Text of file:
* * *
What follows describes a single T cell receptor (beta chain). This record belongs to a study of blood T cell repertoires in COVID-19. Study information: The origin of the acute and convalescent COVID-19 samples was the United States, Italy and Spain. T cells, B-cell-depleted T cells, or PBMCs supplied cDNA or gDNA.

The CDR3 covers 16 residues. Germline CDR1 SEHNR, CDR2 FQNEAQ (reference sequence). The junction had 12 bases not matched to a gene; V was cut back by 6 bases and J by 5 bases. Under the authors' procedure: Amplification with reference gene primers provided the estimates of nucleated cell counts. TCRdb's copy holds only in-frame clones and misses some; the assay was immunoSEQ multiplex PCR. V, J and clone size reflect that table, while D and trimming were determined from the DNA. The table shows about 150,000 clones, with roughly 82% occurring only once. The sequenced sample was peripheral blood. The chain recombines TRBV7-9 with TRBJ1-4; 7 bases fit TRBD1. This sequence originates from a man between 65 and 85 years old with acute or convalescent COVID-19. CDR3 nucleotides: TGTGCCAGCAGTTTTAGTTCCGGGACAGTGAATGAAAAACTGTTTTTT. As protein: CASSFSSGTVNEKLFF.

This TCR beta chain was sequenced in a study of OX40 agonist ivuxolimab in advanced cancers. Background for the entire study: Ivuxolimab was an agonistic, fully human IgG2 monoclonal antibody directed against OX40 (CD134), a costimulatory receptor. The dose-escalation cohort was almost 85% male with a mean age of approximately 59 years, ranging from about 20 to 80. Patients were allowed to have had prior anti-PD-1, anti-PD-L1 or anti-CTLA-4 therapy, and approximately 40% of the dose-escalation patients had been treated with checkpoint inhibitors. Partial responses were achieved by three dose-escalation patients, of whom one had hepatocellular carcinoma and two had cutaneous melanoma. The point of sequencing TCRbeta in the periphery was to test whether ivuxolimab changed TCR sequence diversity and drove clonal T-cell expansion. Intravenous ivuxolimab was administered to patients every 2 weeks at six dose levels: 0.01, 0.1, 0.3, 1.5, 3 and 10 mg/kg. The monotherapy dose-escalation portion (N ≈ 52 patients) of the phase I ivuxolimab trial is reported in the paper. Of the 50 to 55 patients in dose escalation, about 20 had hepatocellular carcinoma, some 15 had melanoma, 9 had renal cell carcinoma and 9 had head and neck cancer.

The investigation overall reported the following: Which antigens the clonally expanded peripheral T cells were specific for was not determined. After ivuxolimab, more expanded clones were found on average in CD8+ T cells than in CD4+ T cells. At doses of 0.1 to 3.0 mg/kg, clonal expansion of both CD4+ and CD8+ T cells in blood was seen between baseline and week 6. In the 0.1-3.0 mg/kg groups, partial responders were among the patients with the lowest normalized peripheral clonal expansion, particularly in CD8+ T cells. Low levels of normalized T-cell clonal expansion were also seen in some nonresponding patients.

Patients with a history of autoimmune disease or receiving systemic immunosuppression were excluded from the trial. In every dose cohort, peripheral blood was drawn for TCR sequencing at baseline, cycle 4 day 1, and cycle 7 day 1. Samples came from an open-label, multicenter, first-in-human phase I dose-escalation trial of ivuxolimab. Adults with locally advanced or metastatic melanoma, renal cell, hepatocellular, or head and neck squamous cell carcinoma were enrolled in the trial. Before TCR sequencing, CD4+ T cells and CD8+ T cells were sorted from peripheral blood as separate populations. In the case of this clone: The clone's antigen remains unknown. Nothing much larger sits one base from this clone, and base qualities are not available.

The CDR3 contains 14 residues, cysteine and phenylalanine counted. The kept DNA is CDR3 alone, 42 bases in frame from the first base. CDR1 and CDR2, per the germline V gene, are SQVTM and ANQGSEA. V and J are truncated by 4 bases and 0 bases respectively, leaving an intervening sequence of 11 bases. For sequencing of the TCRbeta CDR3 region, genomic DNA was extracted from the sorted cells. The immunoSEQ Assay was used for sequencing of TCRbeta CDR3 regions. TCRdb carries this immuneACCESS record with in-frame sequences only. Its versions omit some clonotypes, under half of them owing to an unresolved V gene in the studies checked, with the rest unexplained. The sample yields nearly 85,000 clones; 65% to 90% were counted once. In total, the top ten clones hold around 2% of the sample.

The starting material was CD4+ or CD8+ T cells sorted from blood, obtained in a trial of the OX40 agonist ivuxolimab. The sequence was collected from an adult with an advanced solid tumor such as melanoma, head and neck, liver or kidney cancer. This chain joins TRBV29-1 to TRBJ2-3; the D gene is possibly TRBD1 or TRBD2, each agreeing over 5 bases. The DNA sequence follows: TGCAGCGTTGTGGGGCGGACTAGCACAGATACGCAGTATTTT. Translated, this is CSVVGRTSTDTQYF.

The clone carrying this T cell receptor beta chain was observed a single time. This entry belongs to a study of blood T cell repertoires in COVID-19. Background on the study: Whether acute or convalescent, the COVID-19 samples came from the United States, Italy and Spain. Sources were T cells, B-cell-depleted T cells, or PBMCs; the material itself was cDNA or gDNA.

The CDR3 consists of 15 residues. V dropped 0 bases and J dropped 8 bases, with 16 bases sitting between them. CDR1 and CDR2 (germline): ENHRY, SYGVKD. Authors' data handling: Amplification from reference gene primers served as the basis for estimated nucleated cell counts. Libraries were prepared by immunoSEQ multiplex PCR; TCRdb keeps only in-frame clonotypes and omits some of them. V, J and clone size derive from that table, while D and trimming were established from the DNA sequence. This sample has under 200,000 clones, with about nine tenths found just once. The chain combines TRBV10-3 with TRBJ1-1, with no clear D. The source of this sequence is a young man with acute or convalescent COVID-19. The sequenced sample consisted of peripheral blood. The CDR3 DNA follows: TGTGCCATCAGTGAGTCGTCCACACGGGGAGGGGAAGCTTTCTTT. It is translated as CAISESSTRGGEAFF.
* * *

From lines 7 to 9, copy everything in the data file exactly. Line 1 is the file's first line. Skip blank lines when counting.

The starting material was CD4+ or CD8+ T cells sorted from blood, obtained in a trial of the OX40 agonist ivuxolimab. The sequence was collected from an adult with an advanced solid tumor such as melanoma, head and neck, liver or kidney cancer. This chain joins TRBV29-1 to TRBJ2-3; the D gene is possibly TRBD1 or TRBD2, each agreeing over 5 bases. The DNA sequence follows: TGCAGCGTTGTGGGGCGGACTAGCACAGATACGCAGTATTTT. Translated, this is CSVVGRTSTDTQYF.

The clone carrying this T cell receptor beta chain was observed a single time. This entry belongs to a study of blood T cell repertoires in COVID-19. Background on the study: Whether acute or convalescent, the COVID-19 samples came from the United States, Italy and Spain. Sources were T cells, B-cell-depleted T cells, or PBMCs; the material itself was cDNA or gDNA.

The CDR3 consists of 15 residues. V dropped 0 bases and J dropped 8 bases, with 16 bases sitting between them. CDR1 and CDR2 (germline): ENHRY, SYGVKD. Authors' data handling: Amplification from reference gene primers served as the basis for estimated nucleated cell counts. Libraries were prepared by immunoSEQ multiplex PCR; TCRdb keeps only in-frame clonotypes and omits some of them. V, J and clone size derive from that table, while D and trimming were established from the DNA sequence. This sample has under 200,000 clones, with about nine tenths found just once. The chain combines TRBV10-3 with TRBJ1-1, with no clear D. The source of this sequence is a young man with acute or convalescent COVID-19. The sequenced sample consisted of peripheral blood. The CDR3 DNA follows: TGTGCCATCAGTGAGTCGTCCACACGGGGAGGGGAAGCTTTCTTT. It is translated as CAISESSTRGGEAFF.